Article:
, ernment contain too many speculative elements to admit of stability or of ideal accuracy; and there is no standard of highest excellence. Our conceptions of the law fluctuate; and the ablest jurists entertain a wholesome fear of rigid definitions and of exact formulas. It is only the impostor that is always right. The Su
. preme Court has often admitted its own errors, and has retraced its steps; and this is the highest achievement which our destiny admits--the correction of inevitable mistakes-and it is in the willingness of the court, not only to examine, but to re-examine, that we must largely rest our hopes. Of course in extreme cases the Supreme Court can always be turned down by constitutional amendment.
Judge Chase had shown on the bench a party spirit that seemed to be wholly inconsistent with that impartiality which is necessary for the proper administration of justice; but his impeachment failed because two-thirds of the members of the Senate could not be mustered to support a conviction. Jefferson favored such a change in the constitution as would allow a conviction on the vote of a mere majority of both houses of Congress; and he contended that errors of opinion should constitute ground for removal. *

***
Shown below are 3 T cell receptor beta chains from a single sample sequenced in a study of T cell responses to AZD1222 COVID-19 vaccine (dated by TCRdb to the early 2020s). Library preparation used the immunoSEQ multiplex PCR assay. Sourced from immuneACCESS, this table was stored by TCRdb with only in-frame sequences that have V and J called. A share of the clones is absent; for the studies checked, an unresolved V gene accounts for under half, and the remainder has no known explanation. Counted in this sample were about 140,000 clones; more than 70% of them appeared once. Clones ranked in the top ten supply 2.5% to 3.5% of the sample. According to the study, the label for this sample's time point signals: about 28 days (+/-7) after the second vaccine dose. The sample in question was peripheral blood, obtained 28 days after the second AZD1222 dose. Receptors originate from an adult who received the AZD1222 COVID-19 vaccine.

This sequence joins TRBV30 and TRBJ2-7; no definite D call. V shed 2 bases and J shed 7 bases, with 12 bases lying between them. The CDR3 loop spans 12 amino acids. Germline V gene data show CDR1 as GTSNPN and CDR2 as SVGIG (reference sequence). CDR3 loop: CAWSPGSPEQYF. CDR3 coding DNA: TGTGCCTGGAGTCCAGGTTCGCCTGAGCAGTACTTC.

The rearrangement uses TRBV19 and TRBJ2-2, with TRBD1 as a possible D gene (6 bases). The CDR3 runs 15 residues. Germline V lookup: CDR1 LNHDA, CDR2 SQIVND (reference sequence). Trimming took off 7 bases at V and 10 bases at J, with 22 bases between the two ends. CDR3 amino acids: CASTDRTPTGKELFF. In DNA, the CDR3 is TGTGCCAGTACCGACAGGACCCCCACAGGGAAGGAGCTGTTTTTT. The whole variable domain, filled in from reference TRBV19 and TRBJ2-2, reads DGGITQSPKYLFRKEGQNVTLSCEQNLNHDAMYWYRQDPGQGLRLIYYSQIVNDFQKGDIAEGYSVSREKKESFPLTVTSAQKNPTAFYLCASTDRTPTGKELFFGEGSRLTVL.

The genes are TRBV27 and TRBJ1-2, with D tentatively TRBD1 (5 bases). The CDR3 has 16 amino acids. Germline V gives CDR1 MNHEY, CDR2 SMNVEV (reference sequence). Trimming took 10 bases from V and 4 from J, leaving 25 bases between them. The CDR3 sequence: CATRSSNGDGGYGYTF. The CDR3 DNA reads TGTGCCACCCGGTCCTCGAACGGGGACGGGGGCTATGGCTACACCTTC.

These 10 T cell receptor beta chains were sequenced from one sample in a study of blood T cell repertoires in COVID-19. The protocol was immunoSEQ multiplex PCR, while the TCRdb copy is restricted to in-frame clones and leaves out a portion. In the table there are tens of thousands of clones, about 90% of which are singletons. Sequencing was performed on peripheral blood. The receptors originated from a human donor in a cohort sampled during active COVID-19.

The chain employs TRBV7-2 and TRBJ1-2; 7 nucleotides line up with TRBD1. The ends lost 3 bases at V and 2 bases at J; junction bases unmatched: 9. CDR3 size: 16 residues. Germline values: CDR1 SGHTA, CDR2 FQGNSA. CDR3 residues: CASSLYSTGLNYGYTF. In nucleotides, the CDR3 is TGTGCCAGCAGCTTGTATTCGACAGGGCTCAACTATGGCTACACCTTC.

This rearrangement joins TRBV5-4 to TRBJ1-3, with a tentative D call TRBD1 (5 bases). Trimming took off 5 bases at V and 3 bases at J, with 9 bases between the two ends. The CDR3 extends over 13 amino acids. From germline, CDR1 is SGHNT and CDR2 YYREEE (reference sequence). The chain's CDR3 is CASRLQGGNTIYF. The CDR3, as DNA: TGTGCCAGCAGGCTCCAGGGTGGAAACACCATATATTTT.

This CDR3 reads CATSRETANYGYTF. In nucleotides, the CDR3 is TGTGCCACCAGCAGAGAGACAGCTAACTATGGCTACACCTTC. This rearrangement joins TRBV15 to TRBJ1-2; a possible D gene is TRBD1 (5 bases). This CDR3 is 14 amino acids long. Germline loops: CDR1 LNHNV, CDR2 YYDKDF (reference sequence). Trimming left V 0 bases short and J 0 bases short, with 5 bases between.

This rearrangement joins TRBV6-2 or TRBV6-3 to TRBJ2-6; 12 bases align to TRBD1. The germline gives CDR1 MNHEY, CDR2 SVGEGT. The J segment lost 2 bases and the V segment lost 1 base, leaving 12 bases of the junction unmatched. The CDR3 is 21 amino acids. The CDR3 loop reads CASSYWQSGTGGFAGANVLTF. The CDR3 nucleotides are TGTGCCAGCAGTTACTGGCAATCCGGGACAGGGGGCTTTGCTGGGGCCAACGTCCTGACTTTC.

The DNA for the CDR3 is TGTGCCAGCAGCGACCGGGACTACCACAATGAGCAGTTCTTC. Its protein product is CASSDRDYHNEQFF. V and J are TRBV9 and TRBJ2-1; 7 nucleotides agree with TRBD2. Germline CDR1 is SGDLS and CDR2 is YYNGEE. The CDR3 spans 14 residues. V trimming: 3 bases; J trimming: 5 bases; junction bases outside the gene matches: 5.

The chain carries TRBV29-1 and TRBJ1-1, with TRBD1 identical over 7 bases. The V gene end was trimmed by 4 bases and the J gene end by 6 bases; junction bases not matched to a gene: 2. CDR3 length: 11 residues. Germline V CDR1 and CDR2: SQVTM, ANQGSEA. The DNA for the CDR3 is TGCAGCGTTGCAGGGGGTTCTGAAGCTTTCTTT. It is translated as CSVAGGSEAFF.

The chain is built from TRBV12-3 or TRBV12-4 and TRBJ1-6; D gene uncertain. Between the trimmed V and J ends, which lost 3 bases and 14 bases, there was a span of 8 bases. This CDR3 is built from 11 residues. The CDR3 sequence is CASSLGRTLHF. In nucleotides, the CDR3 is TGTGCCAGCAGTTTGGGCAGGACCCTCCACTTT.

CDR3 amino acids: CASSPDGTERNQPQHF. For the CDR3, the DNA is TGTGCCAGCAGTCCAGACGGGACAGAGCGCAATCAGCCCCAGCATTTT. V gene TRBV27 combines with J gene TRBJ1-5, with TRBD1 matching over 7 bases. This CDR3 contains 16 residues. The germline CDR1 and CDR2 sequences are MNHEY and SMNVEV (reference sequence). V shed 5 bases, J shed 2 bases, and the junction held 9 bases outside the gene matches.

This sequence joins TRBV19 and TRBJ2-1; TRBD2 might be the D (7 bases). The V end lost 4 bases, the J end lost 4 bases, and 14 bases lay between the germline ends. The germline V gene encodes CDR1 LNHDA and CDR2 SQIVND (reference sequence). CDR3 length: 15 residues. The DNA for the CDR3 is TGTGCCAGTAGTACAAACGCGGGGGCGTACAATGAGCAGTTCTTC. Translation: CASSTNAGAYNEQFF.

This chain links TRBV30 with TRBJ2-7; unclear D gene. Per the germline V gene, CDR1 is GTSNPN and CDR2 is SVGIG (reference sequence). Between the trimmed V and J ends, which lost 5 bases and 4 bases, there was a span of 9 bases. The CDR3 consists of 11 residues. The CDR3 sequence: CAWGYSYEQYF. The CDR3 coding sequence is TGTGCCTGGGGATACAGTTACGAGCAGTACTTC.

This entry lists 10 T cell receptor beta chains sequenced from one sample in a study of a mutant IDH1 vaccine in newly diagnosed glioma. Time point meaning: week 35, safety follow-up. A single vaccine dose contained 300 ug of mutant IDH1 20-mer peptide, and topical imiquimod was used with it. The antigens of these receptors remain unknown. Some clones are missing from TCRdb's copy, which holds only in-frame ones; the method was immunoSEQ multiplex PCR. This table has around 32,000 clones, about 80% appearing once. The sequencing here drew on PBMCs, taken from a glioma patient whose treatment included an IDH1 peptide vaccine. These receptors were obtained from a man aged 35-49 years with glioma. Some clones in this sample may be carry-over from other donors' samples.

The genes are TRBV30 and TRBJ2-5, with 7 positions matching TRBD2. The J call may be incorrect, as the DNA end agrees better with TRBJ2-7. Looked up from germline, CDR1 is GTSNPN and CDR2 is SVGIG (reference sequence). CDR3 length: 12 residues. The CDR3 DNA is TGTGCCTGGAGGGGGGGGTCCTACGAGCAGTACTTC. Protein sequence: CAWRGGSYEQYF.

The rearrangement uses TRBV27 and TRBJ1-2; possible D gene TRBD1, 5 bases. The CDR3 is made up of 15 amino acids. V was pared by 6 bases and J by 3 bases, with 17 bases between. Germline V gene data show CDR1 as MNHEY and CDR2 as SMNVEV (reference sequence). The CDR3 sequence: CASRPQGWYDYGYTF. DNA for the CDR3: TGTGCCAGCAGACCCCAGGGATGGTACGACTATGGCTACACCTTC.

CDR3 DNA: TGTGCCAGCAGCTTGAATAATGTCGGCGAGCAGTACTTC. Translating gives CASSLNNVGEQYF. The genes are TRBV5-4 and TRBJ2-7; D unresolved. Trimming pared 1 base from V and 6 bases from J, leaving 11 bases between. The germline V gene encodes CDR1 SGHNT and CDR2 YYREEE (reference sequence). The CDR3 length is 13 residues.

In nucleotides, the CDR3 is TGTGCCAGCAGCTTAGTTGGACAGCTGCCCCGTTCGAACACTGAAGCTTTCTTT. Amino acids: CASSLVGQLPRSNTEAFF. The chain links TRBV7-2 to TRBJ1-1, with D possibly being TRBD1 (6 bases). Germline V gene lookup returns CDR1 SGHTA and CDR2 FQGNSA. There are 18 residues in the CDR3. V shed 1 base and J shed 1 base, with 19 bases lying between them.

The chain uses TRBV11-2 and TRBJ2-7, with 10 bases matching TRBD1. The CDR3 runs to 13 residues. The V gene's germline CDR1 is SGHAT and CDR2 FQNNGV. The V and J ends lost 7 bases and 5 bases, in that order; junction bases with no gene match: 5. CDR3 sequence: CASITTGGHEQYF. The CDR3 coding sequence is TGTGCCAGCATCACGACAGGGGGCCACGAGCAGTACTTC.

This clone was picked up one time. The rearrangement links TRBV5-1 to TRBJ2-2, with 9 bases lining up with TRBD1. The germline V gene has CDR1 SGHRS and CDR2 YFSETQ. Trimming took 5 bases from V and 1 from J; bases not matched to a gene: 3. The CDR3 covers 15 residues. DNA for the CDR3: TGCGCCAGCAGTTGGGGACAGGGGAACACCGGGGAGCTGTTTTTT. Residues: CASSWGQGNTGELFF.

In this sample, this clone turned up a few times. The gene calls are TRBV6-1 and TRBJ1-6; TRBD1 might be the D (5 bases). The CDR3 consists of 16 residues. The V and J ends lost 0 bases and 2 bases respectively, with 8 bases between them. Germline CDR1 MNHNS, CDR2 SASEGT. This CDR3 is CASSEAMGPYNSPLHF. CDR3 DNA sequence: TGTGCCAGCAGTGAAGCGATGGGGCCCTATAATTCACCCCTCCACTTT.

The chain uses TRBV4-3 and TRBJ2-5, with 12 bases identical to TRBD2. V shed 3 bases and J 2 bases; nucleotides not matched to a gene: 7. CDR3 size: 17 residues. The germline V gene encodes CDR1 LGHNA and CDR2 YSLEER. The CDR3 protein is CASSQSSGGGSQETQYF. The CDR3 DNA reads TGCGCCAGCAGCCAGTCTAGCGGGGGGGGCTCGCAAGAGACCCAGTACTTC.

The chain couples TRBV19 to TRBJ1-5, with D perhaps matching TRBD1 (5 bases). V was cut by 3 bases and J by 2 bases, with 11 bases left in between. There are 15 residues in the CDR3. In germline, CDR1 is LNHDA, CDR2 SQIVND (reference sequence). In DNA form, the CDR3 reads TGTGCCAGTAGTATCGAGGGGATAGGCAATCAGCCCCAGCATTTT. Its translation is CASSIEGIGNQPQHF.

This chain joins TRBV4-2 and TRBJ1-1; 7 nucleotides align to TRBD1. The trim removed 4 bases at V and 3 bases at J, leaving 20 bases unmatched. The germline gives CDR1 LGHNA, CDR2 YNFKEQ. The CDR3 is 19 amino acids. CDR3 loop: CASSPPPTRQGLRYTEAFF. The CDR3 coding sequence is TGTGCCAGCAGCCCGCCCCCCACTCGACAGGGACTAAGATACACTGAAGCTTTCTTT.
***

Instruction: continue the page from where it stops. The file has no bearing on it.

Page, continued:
This would in effect have given an appeal on all legal questions from the Supreme Court to Congress, complicated with proceedings for the removal of offending judges. As Congress is not necessarily made up of men learned in the law, and professes to be no more than a political body, changing its complexion with partisan vicissitudes, it seems quite evident that this proposed device, if adopted, could only lead to confusion and disaster.
It is obvious that Jefferson had transferred to the Supreme Court a part of the animosity that he entertained towards its chief justice, and that his theories were not consistent. He declared that each of the departments of government should be independent; and yet he favored plans that would have made the judiciary entirely dependent on the legislative department. But the proper corrective, as Jefferson thought, lay in the fact that members of Congress are elected for fixed periods; and that the fear of popular condemnation is always suspended over them like the sword of Damocles. But popular verdicts are not always right; as any one who has run for office and has been defeated will testify. Popular sentiment is proverbially variable, and is subject to sudden alterations. Today the multitude cry “Hosannah,” and to-morrow “Crucify him!” Congress and the President are the outcome of popular elections, and if they were infallible the restraining influence of the Supreme Court would not be needed.